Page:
Extreme Pluto close-up by New Horizons probe shows most detailed view yet
(ABC) -- It's been nearly one year since New Horizons sped past Pluto, but the space probe is still sending back incredible images from its flyby of the dwarf planet.
The latest image released by NASA may be the best one yet, with the high resolution mosaic photo showing Pluto's exotic terrain in close detail. The images were snapped from 9,850 miles away and about 23 minutes before the probe approached its closest point in its historic flyby of the dwarf planet.
"This new image product is just magnetic,” Alan Stern, New Horizons principal investigator said in a statement. "It makes me want to go back on another mission to Pluto and get high-resolution images like these across the entire surface."
NASA has also put together a video guided tour of the 50-mile-wide strip comprising the mosaic, pointing out everything from "chaotic and angular mountain ranges" to Pluto's nitrogen glaciers.
New Horizons passed Pluto on July 14, 2015. Since then, the probe has been busy on an estimated year-long data dump, transmitting information from its journey back to Earth.
The piano-sized probe is now speeding through the Kuiper Belt, an area at the edge of our solar system. New Horizons loses about a few watts of power each year, according to NASA, but is estimated to have as much as 20 years left in its life expectancy.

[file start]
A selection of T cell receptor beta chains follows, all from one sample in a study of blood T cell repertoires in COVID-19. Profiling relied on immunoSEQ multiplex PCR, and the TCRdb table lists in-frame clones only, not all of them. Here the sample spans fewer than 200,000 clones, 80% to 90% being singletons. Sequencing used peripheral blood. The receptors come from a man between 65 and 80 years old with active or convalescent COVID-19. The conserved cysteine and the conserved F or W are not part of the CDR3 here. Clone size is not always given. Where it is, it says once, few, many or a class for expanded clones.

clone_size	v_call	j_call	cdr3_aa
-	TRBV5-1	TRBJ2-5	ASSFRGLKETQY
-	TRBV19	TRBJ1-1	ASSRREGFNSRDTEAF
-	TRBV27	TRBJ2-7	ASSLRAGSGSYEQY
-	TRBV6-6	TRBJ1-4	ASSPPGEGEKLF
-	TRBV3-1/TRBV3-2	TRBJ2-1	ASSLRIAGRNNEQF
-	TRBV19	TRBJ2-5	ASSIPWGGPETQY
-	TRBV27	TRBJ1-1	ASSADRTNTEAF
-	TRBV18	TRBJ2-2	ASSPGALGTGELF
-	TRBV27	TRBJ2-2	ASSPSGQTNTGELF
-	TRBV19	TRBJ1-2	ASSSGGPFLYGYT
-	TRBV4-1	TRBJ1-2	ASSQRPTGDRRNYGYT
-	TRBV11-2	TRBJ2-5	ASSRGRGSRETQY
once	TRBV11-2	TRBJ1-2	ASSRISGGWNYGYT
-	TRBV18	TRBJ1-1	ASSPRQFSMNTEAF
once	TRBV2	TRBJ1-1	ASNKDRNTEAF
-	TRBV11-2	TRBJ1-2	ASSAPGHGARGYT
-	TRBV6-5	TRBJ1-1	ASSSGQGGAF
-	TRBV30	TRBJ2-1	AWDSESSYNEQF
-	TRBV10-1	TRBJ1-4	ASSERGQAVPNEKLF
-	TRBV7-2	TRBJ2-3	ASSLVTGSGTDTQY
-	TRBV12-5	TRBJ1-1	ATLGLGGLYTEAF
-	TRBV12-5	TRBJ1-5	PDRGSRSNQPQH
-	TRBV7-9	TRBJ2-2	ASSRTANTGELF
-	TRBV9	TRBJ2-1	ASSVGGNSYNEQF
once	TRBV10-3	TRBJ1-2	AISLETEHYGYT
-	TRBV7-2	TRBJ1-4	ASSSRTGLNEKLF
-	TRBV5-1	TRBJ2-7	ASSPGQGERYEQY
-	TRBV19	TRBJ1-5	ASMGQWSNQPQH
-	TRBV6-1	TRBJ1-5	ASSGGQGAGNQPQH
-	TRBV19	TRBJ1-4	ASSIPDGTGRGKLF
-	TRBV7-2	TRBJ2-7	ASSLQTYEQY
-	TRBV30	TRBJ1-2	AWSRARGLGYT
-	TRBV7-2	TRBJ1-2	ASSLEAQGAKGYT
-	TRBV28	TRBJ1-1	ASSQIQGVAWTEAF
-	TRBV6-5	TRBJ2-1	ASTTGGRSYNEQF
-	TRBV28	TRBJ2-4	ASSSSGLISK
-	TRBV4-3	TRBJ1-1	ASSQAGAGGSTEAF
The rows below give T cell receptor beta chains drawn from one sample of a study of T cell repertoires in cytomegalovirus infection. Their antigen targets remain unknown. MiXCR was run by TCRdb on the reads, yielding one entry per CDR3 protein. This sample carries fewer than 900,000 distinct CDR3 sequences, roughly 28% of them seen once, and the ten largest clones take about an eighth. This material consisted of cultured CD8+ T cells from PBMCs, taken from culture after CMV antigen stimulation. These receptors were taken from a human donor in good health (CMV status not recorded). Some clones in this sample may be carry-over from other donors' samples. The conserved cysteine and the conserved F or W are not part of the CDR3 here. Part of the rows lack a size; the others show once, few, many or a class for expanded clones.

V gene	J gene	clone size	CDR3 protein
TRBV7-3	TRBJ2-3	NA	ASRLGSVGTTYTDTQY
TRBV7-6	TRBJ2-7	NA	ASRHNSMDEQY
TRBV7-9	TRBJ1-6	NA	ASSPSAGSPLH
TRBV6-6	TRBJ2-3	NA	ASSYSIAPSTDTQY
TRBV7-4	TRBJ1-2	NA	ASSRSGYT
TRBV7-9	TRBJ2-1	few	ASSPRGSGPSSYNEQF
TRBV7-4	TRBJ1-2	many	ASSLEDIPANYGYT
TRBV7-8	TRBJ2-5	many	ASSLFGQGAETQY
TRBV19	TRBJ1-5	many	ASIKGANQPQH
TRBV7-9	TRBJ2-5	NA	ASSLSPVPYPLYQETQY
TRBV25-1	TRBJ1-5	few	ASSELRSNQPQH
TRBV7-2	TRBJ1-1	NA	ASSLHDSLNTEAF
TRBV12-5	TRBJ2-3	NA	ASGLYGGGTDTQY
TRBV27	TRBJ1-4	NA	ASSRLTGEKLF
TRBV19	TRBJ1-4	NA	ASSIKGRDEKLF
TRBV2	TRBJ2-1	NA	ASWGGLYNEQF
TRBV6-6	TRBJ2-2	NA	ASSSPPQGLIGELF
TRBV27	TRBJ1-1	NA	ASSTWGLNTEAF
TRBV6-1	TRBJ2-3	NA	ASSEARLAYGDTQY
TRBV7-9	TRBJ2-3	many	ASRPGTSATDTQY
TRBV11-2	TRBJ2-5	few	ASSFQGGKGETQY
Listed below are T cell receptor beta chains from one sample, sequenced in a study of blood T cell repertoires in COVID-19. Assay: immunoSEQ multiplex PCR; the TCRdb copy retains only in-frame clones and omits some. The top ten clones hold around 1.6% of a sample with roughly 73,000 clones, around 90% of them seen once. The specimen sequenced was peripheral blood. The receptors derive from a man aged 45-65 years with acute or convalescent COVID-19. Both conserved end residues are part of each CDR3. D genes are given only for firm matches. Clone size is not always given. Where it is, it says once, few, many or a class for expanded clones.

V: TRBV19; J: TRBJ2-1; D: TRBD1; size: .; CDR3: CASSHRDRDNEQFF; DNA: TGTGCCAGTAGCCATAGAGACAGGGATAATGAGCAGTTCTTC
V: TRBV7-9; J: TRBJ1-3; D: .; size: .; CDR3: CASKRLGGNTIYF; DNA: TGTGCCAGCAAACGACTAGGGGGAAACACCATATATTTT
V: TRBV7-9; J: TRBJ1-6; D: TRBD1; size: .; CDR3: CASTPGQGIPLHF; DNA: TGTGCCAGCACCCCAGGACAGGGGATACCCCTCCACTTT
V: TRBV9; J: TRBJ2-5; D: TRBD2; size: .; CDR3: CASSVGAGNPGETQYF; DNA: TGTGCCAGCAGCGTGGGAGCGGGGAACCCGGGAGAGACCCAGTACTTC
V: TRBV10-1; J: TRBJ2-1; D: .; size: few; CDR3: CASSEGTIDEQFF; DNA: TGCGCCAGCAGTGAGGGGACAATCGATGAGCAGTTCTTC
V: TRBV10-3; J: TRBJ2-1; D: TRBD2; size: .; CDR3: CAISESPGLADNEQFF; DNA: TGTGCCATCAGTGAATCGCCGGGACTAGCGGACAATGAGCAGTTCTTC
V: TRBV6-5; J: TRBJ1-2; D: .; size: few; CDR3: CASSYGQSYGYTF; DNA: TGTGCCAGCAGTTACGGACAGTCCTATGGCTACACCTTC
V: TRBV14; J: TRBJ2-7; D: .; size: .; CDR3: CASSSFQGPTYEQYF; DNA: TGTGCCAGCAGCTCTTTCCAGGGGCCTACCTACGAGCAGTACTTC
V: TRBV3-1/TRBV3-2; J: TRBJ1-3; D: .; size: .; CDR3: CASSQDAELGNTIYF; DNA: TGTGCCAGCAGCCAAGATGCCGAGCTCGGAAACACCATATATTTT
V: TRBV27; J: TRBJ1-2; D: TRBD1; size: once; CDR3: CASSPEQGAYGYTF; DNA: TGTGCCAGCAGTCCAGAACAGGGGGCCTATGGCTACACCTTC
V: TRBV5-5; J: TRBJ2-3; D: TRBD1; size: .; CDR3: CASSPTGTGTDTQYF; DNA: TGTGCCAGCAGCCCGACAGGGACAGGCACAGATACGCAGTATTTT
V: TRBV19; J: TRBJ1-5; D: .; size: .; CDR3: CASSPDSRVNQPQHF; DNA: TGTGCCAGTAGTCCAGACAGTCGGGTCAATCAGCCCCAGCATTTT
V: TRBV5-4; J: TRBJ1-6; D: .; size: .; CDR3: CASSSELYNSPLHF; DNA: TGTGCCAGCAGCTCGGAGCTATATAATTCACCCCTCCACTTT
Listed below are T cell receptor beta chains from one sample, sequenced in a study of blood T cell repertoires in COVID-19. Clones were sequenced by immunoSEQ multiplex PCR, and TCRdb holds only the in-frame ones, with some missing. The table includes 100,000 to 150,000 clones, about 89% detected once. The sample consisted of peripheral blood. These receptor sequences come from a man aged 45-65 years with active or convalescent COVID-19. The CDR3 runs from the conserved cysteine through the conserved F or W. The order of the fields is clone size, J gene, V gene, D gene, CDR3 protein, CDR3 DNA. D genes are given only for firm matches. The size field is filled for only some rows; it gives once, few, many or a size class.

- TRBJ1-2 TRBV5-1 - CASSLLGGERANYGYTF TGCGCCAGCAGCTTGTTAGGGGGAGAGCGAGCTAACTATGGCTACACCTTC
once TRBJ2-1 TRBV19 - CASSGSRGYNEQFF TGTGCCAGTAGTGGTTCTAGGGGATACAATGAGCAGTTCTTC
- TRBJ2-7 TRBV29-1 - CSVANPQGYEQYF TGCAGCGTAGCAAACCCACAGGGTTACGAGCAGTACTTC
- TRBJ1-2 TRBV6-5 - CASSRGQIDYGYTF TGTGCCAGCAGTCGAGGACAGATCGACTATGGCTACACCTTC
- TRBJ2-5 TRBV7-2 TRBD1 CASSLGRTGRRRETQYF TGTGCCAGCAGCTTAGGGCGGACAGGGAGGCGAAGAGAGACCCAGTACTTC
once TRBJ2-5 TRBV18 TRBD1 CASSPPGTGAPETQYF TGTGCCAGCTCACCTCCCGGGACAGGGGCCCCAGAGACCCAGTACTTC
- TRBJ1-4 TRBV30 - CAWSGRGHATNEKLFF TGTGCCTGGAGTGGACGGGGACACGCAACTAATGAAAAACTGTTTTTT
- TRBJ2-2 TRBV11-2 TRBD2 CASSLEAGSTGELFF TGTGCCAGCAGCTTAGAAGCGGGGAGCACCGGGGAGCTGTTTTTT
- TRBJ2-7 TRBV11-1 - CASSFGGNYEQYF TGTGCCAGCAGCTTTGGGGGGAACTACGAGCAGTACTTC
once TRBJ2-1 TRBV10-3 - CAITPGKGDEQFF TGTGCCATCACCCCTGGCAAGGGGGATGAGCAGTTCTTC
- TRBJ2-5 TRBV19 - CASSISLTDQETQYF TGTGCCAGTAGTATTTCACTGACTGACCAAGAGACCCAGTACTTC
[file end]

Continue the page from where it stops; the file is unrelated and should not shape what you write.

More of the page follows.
Friday, January 19 2018 12:45 PM EST2018-01-19 17:45:36 GMT
After lengthy treks through the muddy Amazon, indigenous men, women and children will greet Pope Francis Friday in a visit to the world's largest rainforest that indigenous leaders hope will mark a turning point...More >>
After lengthy treks through the muddy Amazon, indigenous men, women and children will greet Pope Francis Friday in a visit to the world's largest rainforest that indigenous leaders hope will mark a turning point for the increasingly threatened ecosystem.More >>